July 24, 2018 8:31 pm

Wednesday, Explore the World’s Most Famous Bicycle Race with Chuck, Gary, Lance Armstrong, John Eric Goff, and Neil deGrasse Tyson.

Every year the world’s best cyclists descend upon the country of France to take part in the world’s most prestigious cycling race – Le Tour de France. History, drama, controversy, 21 days of excruciating racing, roughly 2,500 miles, and some fantastic physics at work. What more could you want?

For this week’s episode of Playing with Science, we re-visit The Physics of the Tour de France featuring hosts Chuck Nice, Gary O’Reilly, legendary (and controversial) cyclist Lance Armstrong, and sports physicist John Eric Goff. Not to mention that we get a visit from our resident astrophysicist Neil deGrasse Tyson.

Brandon Royal's photo of Neil deGrasse Tyson and Lance Armstrong.

Neil deGrasse Tyson and Lance Armstrong, by Brandon Royal.

You’ll hear about aerodynamics, Newton’s Laws, air resistance, drag reduction, skin friction, and turbulence. We also explore how drafting reduces energy output. Then, we dive into team strategy: nutrition, power-to-weight ratios, and how fan participation can be dangerous.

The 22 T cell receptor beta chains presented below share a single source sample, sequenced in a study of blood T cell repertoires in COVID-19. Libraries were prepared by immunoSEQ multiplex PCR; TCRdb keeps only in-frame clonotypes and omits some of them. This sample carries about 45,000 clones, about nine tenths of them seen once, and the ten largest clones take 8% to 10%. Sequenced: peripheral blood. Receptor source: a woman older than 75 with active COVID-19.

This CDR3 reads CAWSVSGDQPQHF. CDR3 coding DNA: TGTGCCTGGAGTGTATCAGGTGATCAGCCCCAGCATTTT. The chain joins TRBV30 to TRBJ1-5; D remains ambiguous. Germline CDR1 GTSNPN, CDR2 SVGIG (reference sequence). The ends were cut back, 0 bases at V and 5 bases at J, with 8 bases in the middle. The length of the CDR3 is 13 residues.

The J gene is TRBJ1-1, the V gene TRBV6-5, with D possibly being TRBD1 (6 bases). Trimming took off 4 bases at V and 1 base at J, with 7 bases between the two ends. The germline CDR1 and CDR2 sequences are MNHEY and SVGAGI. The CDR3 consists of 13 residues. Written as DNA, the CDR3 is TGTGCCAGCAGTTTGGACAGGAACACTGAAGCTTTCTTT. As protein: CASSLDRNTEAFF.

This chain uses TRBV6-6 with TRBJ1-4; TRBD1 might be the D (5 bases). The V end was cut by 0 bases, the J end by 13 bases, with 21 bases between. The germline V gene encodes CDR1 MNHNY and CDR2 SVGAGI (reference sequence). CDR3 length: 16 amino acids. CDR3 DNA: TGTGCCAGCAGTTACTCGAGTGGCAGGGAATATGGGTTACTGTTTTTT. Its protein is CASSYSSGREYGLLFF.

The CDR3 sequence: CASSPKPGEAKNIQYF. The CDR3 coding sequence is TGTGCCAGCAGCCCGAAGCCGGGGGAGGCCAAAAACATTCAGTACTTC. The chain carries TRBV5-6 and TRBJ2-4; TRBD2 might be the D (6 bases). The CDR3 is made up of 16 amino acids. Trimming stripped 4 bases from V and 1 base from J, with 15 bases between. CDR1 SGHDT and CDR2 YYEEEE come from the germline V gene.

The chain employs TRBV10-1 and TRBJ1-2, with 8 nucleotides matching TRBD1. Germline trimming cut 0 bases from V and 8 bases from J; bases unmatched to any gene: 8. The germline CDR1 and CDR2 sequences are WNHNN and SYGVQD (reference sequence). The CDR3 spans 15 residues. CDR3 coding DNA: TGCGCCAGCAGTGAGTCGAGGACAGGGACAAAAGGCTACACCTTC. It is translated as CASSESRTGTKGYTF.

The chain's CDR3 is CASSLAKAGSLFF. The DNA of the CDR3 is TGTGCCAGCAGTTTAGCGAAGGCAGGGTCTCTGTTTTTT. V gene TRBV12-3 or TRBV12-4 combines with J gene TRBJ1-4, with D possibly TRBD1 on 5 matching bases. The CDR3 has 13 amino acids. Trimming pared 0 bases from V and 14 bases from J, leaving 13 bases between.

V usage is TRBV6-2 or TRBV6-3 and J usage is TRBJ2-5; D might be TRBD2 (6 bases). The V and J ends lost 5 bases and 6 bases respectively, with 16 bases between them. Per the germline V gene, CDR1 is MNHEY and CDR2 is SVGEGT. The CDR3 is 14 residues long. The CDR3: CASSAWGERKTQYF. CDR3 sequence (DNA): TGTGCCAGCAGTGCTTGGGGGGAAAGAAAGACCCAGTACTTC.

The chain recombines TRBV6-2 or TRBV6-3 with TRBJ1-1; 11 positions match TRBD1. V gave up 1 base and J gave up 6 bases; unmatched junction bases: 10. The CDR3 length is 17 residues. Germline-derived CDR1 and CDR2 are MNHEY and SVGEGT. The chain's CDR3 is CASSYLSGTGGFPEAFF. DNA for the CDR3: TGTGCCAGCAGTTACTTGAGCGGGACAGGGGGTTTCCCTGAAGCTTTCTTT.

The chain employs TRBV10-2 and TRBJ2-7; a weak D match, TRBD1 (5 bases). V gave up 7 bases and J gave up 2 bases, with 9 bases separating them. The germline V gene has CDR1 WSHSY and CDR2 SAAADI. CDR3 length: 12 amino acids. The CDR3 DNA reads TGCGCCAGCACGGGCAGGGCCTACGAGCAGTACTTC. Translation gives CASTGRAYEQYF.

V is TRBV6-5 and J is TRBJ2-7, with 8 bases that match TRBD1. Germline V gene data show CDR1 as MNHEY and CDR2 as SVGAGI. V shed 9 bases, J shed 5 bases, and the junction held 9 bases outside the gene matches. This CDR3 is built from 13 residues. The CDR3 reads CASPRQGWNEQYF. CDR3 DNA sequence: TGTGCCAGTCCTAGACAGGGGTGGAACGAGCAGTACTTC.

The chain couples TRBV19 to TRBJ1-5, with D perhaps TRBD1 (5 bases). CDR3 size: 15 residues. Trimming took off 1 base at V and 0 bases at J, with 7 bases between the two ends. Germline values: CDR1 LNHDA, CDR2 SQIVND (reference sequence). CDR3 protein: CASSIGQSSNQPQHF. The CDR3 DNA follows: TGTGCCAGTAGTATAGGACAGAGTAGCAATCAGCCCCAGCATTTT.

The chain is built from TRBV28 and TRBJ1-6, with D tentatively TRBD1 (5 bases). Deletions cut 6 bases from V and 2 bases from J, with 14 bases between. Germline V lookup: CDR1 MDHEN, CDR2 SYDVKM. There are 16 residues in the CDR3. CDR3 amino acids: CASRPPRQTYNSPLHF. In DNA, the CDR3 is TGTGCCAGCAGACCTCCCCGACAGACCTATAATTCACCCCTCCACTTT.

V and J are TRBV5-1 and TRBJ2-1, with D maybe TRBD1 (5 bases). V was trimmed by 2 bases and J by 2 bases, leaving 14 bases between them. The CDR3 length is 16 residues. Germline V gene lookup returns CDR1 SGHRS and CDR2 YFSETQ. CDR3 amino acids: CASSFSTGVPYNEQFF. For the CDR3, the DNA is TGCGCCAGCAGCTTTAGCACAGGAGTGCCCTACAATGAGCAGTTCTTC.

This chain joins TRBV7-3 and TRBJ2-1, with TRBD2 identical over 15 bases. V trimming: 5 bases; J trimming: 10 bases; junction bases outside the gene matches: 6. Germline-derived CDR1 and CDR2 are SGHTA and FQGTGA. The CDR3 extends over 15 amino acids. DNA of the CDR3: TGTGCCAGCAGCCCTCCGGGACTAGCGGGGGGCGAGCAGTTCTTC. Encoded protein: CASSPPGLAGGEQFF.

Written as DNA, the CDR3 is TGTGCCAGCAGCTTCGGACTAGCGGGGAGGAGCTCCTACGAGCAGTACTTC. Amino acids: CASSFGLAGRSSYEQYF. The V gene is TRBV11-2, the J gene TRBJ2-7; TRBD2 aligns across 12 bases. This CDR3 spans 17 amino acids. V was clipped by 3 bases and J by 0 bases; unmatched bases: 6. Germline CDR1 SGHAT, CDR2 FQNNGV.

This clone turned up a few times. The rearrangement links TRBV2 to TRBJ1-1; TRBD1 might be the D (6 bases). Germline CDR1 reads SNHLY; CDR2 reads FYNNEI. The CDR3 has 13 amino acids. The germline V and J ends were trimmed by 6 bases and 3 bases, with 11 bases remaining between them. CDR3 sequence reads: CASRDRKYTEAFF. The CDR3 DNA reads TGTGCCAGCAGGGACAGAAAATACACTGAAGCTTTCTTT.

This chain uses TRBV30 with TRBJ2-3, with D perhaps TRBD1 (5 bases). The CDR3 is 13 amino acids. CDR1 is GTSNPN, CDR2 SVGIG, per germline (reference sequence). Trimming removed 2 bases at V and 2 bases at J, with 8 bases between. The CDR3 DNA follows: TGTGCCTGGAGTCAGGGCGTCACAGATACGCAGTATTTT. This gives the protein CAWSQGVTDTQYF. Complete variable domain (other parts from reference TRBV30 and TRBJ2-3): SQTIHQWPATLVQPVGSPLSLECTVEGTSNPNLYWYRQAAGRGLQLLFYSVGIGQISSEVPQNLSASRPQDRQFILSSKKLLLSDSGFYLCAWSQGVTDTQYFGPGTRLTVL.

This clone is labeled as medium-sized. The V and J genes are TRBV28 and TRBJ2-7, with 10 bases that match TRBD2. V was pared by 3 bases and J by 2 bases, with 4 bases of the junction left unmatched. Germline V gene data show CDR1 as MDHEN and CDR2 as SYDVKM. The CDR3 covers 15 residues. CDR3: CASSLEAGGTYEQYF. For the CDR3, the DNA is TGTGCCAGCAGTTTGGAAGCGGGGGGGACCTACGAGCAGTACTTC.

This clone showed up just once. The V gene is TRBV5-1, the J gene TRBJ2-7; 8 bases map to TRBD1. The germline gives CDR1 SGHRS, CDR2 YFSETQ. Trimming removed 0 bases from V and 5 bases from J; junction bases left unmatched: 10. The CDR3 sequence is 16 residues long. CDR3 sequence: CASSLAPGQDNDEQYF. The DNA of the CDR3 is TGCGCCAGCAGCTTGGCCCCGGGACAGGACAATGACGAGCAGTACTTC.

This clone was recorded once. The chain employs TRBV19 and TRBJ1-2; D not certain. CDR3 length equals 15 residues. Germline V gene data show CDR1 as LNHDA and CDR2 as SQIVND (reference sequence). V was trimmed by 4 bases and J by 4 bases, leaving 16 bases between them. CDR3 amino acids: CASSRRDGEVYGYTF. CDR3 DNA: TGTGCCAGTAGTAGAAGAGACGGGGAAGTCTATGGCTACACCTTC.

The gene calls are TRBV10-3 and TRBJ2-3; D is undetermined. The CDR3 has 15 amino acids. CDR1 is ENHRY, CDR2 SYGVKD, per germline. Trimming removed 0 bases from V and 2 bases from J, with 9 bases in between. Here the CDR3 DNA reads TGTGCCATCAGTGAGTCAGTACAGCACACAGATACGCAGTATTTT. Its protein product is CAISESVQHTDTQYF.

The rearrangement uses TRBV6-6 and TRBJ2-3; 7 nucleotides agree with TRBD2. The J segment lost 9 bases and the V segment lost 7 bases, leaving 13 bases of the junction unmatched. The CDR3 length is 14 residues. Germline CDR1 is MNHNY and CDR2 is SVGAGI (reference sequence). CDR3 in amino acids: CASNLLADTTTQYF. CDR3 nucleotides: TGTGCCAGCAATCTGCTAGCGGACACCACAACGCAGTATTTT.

Although this isn’t a new episode, we have brand new content from Chuck Nice and John Eric Goff on this year’s Tour de France which you can listen to now right here as a FREE All-Access Exclusive Original.

Chuck and The Good Professor talk about the different stages of the Tour, they discuss John’s computer modeling and how he can give extremely accurate predictions for the race, until the point in the race where certain factors find their way into the mix. They also discuss what happens when athletes have to use the bathroom during the race – the answer is simpler than you might think.

Please join us tomorrow night for The Physics of the Tour de France (Repeat) right here on our website, as well as on our Playing with Science channels on Apple Podcasts, Google Play Music, SoundCloud, Stitcher, and TuneIn. If you’re an All-Access subscriber, you can watch or listen to this episode ad-free.

That’s it for now. Keep Looking Up!
–Ian Mullen